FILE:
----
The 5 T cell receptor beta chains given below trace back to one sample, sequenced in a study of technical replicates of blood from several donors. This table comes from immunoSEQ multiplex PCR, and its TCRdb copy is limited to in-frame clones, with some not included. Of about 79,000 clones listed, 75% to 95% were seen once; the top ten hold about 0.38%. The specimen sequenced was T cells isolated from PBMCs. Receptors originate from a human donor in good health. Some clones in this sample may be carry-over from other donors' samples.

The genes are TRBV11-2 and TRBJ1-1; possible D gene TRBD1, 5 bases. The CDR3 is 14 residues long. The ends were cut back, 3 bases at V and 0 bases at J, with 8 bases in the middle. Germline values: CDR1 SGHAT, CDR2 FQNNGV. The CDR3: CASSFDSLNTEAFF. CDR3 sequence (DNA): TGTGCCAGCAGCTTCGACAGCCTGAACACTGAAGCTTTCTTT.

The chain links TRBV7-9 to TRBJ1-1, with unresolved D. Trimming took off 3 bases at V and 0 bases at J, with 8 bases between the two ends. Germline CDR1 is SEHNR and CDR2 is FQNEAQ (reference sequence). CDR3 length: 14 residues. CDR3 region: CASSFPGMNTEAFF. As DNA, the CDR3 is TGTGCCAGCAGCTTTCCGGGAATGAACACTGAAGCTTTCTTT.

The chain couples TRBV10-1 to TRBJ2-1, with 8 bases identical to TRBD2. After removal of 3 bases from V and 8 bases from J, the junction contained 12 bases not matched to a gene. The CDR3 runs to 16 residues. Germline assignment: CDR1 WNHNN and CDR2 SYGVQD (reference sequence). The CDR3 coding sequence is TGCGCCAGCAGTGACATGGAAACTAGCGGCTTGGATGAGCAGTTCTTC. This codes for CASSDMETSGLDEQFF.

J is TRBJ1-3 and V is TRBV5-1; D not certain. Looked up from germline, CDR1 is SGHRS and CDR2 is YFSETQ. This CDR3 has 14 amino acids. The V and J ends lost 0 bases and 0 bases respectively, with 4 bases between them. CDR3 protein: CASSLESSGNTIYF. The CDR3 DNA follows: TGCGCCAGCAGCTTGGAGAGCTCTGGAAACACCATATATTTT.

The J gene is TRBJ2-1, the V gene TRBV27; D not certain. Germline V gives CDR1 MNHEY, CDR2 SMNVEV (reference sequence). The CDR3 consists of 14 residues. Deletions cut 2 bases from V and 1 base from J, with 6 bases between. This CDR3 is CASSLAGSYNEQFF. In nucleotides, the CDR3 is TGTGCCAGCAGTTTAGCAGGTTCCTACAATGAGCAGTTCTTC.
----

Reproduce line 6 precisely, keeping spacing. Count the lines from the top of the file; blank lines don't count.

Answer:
The J gene is TRBJ2-1, the V gene TRBV27; D not certain. Germline V gives CDR1 MNHEY, CDR2 SMNVEV (reference sequence). The CDR3 consists of 14 residues. Deletions cut 2 bases from V and 1 base from J, with 6 bases between. This CDR3 is CASSLAGSYNEQFF. In nucleotides, the CDR3 is TGTGCCAGCAGTTTAGCAGGTTCCTACAATGAGCAGTTCTTC.